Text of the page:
Nanodiamonds carry chemotherapy drugs direct to brain tumour
8 October 2013
Microscopic carbon-based particles
called nanodiamonds are able to carry chemotherapy drugs directly
into brain tumours in a new technique developed by the Jonsson Comprehensive Cancer Center
The new method was found to result in greater cancer-killing
efficiency and fewer harmful side effects than existing treatments.
The research has been published in the journal Nanomedicine: Nanotechnology, Biology and Medicine
Glioblastoma is the most common and
lethal type of brain tumour. Despite treatment with surgery,
radiation and chemotherapy, the median survival time for
glioblastoma patients is less than one-and-a-half years. The tumours
are notoriously difficult to treat, in part because chemotherapy
drugs injected alone often are unable to penetrate the system of
protective blood vessels that surround the brain, known as the
blood–brain barrier. And those drugs that do cross the barrier do
not stay concentrated in the tumour tissue long enough to be
The drug doxorubicin, a common chemotherapy
agent, has shown promise in a broad range of cancers, and it has
served as model drug for the treatment brain tumours when injected
directly into the tumour. Dean Ho of the UCLA School of Dentistry
and colleagues from the Lurie Children's Hospital of Chicago and
Northwestern University's Feinberg School of Medicine originally developed a strategy
for strongly attaching doxorubicin molecules to nanodiamond
surfaces, creating a combined substance called ND–DOX.
Nanodiamonds are carbon-based particles roughly 4 to 5 nanometers in
diameter that can carry a broad range of drug compounds. The
particles have a large accessible surface and tailorable surface
chemistry. They also have unique optical, mechanical, and thermal
properties and are non-toxic.
Tumour-cell proteins are able to eject most anticancer drugs that are
injected into the cell before those drugs have time to work, but they
can't get rid of the nanodiamonds. Thus, drug–nanodiamond
combinations remain in the cells much longer without affecting the
tissue surrounding the tumour.
ND-DOX in the brain. These images show the retention of
doxorubicin and ND-DOX in brain tissue, with light microscopic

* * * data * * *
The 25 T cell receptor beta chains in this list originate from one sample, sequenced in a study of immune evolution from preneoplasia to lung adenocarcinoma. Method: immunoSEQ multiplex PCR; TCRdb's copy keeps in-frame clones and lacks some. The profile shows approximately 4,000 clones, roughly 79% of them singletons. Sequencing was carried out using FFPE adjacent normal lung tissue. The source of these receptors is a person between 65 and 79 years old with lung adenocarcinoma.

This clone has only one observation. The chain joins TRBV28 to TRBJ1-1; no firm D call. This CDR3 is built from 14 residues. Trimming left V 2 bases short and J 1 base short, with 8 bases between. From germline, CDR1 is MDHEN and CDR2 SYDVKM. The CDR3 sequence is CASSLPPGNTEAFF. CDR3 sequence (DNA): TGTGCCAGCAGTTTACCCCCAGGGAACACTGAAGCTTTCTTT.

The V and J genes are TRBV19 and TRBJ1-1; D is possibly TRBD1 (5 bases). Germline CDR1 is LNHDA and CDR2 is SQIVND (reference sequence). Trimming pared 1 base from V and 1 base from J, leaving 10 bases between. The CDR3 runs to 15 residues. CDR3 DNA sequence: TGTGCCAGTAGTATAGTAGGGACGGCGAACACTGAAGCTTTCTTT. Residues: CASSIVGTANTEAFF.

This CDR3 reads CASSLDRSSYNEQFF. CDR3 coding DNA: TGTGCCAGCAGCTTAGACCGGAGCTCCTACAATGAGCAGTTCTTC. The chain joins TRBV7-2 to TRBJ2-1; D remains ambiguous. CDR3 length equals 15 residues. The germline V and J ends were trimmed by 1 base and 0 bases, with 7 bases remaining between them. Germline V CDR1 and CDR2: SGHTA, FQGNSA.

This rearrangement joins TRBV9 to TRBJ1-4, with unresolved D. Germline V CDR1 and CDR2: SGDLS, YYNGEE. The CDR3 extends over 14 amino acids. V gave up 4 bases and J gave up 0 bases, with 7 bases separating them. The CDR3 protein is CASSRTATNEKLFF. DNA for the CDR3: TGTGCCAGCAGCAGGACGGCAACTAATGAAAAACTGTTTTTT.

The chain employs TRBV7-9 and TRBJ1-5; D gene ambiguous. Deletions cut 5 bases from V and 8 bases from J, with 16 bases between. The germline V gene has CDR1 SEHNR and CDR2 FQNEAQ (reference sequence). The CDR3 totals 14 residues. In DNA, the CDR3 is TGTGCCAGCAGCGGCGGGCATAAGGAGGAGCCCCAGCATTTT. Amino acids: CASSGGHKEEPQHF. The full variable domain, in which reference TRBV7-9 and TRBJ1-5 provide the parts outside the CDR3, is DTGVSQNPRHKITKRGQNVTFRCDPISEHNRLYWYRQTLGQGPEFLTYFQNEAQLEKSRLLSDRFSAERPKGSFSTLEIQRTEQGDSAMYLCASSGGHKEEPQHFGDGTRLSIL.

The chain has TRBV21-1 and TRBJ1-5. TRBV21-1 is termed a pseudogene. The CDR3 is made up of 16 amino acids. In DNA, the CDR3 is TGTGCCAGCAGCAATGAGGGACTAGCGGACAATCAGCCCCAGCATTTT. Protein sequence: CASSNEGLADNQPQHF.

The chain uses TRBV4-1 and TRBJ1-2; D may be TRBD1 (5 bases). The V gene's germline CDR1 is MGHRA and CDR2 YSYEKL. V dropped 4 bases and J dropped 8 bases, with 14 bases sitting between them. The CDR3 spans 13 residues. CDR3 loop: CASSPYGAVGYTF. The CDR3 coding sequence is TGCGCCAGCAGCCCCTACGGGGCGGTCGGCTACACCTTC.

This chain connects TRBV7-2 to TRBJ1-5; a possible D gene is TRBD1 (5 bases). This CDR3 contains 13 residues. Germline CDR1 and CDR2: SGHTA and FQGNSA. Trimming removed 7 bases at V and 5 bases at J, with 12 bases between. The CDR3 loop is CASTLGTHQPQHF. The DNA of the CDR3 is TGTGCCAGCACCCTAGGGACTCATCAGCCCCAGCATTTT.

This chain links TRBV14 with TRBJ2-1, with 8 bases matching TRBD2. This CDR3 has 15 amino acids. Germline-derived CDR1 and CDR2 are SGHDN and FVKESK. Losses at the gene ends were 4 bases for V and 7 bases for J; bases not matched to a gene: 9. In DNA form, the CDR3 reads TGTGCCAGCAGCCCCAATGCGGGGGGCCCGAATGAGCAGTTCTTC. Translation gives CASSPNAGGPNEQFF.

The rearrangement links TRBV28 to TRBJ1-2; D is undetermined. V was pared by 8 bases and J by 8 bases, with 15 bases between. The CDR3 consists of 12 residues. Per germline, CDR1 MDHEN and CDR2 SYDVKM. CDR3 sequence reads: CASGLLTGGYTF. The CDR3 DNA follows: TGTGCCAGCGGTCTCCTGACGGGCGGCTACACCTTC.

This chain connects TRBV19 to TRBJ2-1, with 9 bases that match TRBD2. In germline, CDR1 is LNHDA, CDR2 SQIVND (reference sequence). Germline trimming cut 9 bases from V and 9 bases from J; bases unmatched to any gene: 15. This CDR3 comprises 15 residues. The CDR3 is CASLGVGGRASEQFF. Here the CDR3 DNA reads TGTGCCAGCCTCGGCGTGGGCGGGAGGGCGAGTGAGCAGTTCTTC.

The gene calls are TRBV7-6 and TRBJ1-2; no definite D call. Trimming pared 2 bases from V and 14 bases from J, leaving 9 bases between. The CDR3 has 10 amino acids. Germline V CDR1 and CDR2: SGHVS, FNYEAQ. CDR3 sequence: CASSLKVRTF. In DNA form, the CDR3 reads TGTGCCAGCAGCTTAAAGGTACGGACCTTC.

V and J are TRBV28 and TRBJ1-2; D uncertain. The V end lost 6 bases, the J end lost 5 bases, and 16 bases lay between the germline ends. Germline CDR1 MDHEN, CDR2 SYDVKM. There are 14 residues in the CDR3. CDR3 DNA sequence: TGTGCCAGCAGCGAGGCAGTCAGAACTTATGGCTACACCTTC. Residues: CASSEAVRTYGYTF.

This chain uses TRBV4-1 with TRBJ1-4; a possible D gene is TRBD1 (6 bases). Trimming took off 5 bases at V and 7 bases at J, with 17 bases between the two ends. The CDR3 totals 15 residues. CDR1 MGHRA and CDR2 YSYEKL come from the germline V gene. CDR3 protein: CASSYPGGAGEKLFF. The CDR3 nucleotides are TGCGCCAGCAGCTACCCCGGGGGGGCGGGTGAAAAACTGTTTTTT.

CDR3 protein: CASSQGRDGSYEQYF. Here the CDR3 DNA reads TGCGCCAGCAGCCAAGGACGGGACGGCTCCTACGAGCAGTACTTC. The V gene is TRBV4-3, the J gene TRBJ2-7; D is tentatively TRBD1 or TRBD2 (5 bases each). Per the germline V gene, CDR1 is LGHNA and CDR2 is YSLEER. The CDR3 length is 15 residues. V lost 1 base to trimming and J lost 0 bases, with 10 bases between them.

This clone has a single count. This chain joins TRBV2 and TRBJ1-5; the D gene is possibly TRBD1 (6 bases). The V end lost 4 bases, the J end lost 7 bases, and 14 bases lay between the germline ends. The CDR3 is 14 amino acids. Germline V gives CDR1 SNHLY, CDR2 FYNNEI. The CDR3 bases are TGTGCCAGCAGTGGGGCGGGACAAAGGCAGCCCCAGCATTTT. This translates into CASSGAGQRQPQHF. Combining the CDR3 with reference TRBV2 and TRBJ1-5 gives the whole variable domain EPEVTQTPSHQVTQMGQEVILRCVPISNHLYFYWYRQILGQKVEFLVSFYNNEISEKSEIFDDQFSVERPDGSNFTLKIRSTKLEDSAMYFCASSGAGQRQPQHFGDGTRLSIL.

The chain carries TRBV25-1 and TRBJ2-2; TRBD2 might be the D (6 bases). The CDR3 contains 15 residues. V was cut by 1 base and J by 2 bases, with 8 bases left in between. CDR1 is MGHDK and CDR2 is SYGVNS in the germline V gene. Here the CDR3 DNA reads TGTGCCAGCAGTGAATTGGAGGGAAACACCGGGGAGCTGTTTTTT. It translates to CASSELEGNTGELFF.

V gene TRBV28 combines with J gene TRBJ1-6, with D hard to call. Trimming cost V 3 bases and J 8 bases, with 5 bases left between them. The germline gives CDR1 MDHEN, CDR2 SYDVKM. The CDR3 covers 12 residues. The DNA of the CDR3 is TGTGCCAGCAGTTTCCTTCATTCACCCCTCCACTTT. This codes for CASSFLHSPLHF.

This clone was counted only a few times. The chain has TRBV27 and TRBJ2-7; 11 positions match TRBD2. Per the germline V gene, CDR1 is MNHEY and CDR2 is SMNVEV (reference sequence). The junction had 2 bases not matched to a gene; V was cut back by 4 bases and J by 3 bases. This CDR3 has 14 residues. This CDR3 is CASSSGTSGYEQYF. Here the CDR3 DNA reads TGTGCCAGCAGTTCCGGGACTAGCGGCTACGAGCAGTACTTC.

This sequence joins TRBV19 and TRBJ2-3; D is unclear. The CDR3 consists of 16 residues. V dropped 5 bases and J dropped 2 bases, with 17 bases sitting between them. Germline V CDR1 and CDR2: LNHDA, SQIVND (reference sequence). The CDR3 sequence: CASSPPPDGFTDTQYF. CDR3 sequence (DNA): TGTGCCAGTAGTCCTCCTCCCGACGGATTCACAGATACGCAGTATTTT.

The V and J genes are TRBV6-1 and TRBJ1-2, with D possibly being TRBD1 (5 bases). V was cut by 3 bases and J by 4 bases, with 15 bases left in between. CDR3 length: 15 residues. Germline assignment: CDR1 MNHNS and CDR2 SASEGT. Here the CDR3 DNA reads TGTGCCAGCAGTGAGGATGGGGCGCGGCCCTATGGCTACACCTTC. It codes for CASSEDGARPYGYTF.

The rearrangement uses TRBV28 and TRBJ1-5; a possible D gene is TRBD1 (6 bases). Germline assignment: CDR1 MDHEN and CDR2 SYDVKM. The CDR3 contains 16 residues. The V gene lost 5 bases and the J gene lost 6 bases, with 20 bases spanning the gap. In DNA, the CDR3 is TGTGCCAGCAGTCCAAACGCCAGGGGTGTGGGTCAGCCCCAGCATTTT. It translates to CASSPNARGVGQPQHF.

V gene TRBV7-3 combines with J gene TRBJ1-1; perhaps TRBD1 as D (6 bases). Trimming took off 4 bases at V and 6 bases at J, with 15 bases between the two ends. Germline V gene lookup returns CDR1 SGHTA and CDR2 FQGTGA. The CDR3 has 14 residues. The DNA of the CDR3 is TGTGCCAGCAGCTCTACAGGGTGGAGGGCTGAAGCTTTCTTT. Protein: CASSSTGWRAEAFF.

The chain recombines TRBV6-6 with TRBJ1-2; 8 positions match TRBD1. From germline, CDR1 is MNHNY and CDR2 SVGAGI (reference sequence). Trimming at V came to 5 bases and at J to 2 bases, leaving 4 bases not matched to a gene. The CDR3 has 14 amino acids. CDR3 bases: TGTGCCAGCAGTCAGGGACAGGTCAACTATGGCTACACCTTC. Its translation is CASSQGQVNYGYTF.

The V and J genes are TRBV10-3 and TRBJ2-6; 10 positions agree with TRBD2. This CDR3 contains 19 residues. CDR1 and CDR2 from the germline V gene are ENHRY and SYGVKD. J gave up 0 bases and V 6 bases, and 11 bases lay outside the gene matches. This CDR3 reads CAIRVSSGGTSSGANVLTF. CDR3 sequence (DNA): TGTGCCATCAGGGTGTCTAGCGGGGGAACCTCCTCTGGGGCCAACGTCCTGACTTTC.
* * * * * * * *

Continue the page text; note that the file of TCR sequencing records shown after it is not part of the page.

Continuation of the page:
images (upper rows) and fluorescence images detecting
fluorescence generated from doxorubicin (lower rows). The images
show the distribution of unmodified doxorubicin and ND-DOX after
convection-enhanced delivery (CED) at 6, 16, 24 and 72 hours.
Credit: Jonsson Comprehensive Cancer Center, UCLA
HHo and his colleagues
hypothesized that glioblastoma might be efficiently treated with a
nanodiamond-modified drug by using a direct-injection technique
known as convection-enhanced delivery, or CED. They used this method
to inject ND–DOX directly into brain tumors in rodent models.
The researchers found that ND–DOX levels in the tumours were retained
for a duration far beyond that of doxorubicin alone, showing that
doxorubicin was taken into the tumour and remained their longer when
attached to anodiamonds. In addition, ND–DOX was also found to
increase apoptosis — programmed cancer-cell death — and to decrease
cell viability in glioma (brain cancer) cell lines.
results also demonstrated for the first time that the ND–DOX
delivery limited the amount of doxorubicin that was distributed
outside the tumour. This reduced toxic side effects and kept more of
the drug in the tumour for longer, increasing the drug's
tumour-killing efficiency without affecting the surrounding tissue.
Survival time increased significantly in the rats treated with
ND–DOX, compared with those given only unmodified doxorubicin.
NNanodiamonds have many facets, almost like the surface of a soccer
ball, and can bind to doxorubicin very strongly and quickly, Ho
noted. Further research will expand the list of brain-cancer
chemotherapy drugs that can be attached to the nanodiamond surfaces
to improve treatment and reduce side effects.
"Nanomaterials are promising vehicles for treating different
types of cancer," Ho said. "We're looking for the drugs and
situations where nanotechnology actually helps chemotherapy function
better, making it easier on the patient and harder on the cancer."
This study showed that convection-enhanced delivery of ND–DOX offers
a powerful treatment delivery system against these very difficult
and deadly brain tumours, Ho said.